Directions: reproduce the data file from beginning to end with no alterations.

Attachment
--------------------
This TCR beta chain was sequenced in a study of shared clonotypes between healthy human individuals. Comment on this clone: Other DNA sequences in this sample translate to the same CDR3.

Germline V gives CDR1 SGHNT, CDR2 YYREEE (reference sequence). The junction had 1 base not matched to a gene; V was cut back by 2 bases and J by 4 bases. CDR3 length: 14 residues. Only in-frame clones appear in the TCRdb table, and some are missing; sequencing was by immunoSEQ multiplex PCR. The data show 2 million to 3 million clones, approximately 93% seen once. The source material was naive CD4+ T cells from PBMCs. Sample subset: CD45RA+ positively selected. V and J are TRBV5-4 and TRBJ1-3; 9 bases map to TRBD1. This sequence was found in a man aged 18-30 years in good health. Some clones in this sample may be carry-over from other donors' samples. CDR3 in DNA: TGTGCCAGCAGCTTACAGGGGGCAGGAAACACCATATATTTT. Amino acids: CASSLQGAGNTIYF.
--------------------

This TCR beta chain was sequenced in a study of shared clonotypes between healthy human individuals. Comment on this clone: Other DNA sequences in this sample translate to the same CDR3.

Germline V gives CDR1 SGHNT, CDR2 YYREEE (reference sequence). The junction had 1 base not matched to a gene; V was cut back by 2 bases and J by 4 bases. CDR3 length: 14 residues. Only in-frame clones appear in the TCRdb table, and some are missing; sequencing was by immunoSEQ multiplex PCR. The data show 2 million to 3 million clones, approximately 93% seen once. The source material was naive CD4+ T cells from PBMCs. Sample subset: CD45RA+ positively selected. V and J are TRBV5-4 and TRBJ1-3; 9 bases map to TRBD1. This sequence was found in a man aged 18-30 years in good health. Some clones in this sample may be carry-over from other donors' samples. CDR3 in DNA: TGTGCCAGCAGCTTACAGGGGGCAGGAAACACCATATATTTT. Amino acids: CASSLQGAGNTIYF.